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Galileo: Causation and the Use of Geometry

  • Joseph C. Pitt
Chapter
  • 96 Downloads
Part of the The University of Western Ontario Series in Philosophy of Science book series (WONS, volume 14)

Abstract

While Galileo is acknowledged to have been a crucial figure in the scientific revolution of the 16th and 17th centuries, not everyone agrees on the nature of his role. Confusion over what counts as a contribution in the context of extensive conceptual change constitutes the major reason for the disagreement.

Keywords

Conceptual Framework Conceptual Change Scientific Revolution Normal Science Scientific Image 
These keywords were added by machine and not by the authors. This process is experimental and the keywords may be updated as the learning algorithm improves.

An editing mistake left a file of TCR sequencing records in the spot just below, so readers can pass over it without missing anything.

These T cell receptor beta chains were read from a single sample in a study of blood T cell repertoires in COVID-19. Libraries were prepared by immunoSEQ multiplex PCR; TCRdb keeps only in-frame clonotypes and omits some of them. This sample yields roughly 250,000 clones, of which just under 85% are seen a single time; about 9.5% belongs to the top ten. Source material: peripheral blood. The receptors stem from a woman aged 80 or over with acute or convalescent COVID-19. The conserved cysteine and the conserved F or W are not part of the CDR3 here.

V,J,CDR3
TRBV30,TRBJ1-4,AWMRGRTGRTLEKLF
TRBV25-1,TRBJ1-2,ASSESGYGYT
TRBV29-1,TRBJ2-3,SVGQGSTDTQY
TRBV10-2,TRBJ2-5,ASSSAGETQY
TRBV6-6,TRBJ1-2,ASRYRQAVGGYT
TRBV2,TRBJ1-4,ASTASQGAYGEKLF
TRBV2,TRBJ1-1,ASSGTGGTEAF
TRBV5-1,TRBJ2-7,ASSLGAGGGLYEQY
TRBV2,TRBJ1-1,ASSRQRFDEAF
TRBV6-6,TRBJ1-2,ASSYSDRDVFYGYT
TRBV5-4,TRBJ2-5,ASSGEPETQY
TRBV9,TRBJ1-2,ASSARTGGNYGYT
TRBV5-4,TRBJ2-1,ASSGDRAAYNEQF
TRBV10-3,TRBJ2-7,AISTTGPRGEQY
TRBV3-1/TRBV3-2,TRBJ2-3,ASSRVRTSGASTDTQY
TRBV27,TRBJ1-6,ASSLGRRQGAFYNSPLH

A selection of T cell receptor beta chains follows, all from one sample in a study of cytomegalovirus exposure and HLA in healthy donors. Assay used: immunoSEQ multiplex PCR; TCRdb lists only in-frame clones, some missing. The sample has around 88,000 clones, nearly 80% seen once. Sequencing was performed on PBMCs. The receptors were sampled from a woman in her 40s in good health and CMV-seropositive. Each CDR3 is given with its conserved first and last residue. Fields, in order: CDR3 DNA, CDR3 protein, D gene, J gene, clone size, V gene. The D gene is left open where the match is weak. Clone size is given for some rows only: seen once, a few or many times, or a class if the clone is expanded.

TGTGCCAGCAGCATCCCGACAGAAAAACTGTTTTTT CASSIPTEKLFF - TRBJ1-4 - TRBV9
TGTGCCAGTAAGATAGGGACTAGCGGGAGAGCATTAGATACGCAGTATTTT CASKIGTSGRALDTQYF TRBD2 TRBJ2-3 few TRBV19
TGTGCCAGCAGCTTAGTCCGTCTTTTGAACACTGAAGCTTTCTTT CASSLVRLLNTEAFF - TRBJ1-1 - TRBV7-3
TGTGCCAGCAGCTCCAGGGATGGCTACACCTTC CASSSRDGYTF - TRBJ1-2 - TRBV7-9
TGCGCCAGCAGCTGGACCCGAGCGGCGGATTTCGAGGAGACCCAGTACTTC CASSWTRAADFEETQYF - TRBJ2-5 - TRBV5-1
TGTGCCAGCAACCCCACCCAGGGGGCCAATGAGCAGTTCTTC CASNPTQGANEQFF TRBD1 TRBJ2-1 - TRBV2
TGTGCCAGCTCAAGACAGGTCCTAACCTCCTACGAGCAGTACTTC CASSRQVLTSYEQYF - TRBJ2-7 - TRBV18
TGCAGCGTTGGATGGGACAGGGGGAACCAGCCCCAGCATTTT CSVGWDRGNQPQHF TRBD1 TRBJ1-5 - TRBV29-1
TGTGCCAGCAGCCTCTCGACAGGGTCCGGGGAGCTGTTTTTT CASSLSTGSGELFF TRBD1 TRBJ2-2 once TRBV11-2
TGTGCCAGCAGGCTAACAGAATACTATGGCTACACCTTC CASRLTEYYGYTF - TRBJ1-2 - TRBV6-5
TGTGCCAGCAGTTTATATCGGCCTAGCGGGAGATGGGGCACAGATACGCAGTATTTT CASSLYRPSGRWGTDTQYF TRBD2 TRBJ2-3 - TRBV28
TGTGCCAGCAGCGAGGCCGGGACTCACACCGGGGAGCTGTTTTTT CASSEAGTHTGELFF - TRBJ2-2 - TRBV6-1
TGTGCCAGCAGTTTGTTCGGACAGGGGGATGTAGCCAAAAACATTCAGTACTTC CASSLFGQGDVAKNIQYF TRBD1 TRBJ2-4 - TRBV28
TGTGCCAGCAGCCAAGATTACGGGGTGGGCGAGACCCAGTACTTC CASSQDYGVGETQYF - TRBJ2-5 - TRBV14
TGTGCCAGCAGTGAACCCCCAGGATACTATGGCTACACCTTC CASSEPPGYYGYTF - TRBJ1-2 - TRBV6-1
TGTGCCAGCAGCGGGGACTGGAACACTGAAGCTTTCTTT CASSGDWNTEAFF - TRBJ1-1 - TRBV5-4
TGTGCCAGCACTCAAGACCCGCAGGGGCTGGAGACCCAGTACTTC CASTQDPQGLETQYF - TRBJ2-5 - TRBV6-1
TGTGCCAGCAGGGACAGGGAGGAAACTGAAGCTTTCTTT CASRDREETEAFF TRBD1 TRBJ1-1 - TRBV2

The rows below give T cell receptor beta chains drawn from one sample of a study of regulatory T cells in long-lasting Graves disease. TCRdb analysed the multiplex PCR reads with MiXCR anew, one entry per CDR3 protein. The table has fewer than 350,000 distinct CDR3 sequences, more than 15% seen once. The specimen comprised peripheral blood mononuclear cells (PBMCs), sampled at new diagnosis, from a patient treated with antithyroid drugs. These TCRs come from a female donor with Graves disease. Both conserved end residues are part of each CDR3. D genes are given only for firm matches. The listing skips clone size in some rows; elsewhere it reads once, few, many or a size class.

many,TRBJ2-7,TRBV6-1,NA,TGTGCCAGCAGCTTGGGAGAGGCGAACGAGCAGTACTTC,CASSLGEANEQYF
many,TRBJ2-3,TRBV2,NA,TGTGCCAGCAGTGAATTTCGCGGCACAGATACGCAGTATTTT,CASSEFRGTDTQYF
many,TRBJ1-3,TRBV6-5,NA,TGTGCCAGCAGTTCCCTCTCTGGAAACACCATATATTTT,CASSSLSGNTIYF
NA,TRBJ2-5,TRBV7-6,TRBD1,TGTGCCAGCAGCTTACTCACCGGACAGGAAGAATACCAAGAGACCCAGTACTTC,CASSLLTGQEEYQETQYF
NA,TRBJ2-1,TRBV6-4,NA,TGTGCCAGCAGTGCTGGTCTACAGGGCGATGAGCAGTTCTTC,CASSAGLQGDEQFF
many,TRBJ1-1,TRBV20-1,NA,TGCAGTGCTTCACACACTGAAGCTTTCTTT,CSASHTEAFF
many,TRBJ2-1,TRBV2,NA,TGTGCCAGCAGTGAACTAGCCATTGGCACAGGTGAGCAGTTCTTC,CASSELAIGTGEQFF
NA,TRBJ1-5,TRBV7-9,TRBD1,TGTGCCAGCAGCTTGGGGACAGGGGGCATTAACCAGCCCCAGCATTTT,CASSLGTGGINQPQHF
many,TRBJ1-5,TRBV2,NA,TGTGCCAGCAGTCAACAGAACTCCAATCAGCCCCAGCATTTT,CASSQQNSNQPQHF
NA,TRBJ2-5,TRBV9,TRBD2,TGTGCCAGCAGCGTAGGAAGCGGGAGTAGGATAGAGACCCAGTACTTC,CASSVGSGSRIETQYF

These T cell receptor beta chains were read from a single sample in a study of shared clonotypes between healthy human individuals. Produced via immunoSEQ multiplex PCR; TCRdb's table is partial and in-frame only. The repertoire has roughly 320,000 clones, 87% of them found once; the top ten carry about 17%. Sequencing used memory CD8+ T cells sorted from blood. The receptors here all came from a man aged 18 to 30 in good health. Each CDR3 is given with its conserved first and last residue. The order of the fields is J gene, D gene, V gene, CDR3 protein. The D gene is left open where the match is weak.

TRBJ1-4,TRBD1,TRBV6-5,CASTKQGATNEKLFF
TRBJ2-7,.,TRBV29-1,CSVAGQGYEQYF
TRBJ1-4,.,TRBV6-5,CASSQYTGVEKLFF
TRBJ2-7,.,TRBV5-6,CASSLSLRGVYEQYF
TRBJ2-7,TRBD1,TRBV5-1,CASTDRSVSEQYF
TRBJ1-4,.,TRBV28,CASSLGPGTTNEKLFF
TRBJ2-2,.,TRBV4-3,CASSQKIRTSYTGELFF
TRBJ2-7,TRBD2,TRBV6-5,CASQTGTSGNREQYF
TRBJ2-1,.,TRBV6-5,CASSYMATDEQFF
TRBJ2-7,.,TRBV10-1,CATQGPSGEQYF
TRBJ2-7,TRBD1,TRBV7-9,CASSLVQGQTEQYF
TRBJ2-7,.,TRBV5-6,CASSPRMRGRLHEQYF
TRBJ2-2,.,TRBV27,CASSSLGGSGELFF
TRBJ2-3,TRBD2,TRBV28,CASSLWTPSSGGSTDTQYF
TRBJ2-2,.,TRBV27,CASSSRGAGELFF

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Bibliography

  1. Galileo, G., 1632, Dialogue Concerning the Two Chief World Systems (transl. by Stillman Drake), University of California Press, Berkeley, 1970.Google Scholar
  2. Kuhn, T., 1970, The Structure of Scientific Revolutions, 2nd Edition, Enlarged, University of Chicago Press, Chicago.Google Scholar
  3. Sellars, W., 1963, ‘Philosophy and the Scientific Image of Man’, in Science, Perception and Reality, Routledge and Kegan Paul, London.Google Scholar
  4. Sellars, W., 1964, ‘Induction as Vindication’, in Philosophy of Science 31.Google Scholar

Copyright information

© D. Reidel Publishing Company, Dordrecht, Holland 1978

Authors and Affiliations

  • Joseph C. Pitt
    • 1
  1. 1.Virginia Polytechnic Institute and State UniversityUSA

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